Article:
Published by BBC Books, Broadway Books on September 2014
Genres: Adventure, Science Fiction, Time Travel
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Marlowe Hapworth is found dead in his locked study, killed by an unknown assailant. This is a case for the Great Detective, Madame Vastra.
Rick Bellamy, bare-knuckle boxer, has the life drawn out of him by a figure dressed as an undertaker. This angers Strax the Sontaran.
The Carnival of Curiosities, a collection of bizarre and fascinating sideshows and performers. This is where Jenny Flint looks for answers.
How are these things connected? And what does Orestes Milton, rich industrialist, have to do with it all? This is where the Doctor and Clara come in. The Doctor and his friends find themselves thrust into a world where nothing and no one are what they seem. Can they unravel the truth before the most dangerous weapon ever developed is unleashed on London?
The Doctor and Clara travel back to Victorian London to investigate a mysterious energy emission. Around the city, people are being murdered – sucked dry to empty husks. The Great Detective and her associates are on the case. Meanwhile, the “Carnival of Curiosities” has come to town, in which there performs a particularly skilled shadow artist who almost looks like she is magically bringing the paper shadow puppets to life. The Doctor can’t immediately work out how she does it, but he’s determined to find out.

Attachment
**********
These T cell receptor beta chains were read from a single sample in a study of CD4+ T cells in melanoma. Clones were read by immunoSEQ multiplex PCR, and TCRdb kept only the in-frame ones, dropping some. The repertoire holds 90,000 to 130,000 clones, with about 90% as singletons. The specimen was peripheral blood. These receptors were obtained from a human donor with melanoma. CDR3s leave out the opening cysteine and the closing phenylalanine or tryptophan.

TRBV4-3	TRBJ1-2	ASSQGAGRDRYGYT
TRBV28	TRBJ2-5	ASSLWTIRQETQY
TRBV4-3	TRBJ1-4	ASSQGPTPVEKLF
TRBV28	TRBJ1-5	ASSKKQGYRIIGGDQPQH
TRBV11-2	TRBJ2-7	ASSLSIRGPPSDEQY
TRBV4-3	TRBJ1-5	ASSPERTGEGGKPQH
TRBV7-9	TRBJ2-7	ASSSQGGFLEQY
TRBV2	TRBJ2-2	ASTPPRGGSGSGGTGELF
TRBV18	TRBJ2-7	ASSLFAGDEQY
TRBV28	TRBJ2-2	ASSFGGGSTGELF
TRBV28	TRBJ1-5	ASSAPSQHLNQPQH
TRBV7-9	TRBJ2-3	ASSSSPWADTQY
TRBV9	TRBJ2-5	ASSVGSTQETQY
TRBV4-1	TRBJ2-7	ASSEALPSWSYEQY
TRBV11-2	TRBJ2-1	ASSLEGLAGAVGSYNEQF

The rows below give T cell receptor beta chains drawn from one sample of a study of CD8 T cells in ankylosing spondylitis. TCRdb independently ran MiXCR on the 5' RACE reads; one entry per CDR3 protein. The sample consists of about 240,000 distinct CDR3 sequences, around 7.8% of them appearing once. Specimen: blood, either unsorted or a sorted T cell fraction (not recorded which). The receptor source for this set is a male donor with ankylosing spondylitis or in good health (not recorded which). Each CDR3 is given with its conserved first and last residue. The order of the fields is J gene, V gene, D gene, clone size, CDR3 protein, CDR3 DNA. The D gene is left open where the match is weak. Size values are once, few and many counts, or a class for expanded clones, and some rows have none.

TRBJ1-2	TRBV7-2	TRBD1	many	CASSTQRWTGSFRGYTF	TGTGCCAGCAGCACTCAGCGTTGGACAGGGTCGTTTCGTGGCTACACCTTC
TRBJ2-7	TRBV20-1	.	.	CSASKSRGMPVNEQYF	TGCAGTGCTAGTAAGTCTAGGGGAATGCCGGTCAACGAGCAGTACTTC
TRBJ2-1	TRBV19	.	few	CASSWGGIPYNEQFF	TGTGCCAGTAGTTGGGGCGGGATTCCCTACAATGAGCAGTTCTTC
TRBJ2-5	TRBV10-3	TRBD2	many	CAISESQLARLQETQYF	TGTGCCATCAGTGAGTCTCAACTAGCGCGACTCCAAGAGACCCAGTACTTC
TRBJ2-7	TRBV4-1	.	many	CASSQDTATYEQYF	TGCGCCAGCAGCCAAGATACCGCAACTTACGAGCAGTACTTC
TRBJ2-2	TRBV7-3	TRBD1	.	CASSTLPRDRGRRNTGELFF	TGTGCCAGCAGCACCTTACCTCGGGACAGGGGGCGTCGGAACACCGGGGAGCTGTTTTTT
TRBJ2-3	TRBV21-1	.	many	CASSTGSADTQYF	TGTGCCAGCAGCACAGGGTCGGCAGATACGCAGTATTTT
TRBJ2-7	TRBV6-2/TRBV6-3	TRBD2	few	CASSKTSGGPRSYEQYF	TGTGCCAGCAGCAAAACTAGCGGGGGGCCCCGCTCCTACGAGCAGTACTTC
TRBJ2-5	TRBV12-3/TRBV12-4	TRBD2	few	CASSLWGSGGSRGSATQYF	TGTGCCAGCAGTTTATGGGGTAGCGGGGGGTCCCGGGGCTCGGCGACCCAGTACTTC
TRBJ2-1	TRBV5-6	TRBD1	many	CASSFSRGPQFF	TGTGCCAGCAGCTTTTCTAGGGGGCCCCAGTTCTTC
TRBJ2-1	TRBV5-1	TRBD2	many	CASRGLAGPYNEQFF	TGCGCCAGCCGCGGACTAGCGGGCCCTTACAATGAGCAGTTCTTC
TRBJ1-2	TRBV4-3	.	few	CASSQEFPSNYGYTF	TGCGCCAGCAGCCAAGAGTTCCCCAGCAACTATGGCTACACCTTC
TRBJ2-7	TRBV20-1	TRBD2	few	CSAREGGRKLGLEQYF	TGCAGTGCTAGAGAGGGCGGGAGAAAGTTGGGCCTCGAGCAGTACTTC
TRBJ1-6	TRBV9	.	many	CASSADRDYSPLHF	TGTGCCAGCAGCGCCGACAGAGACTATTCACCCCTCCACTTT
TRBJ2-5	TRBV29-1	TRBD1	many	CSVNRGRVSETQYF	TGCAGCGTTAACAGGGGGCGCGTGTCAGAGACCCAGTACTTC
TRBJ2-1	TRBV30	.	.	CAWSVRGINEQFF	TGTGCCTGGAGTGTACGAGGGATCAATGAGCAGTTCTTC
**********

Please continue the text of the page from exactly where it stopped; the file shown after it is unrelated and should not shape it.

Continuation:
I’ve been reading quite a few Doctor Who novels lately. They’re not always good, being essentially fan-fiction, but I was intrigued to see this particular story featured the Twelfth Doctor. Of course, we’re just about to see the final episode in his first series so we’ve got to know him a bit, but when this book was published, only the first couple of episodes of series 8 had aired so I was curious as to how the new Doctor’s persona would be portrayed. I assumed that Justin Richards must have had a sneak-peak at some scripts, or insider knowledge from Steven Moffatt as to what the Doctor would be like. As it turns out, the Doctor himself is fairly flat in this story. It falls to more familiar characters of Clara, Vastra, Jenny and Strax to make this feel a lot like it could be a lost episode from series 8.
It seems this adventure is set fairly early on in the series 8 timeline: There’s no mention of Danny Pink, or the friction between the Doctor and Clara that is around in the middle episodes. I’m not really a huge fan of Clara in general but she was alright in this story – she didn’t annoy me too much, at any rate!
I love episodes with the Paternoster Gang. I think it’s mostly Strax I love the most – the way he casually mis-understands everything humans say or do, and no-one seems to bat an eyelid at whatever he has to say in return. Thankfully in Silhouette, Strax has stayed away from being just the comic relief and actually has an important part to play in the story. Jenny also plays a large part, although this time there’s no mention at all of her relationship with Madame Vastra.
The story has a good pace to it, especially once the nasty plans are revealed. I’d recommend this one for fans of the Paternoster Gang – the Doctor isn’t quite himself in this one.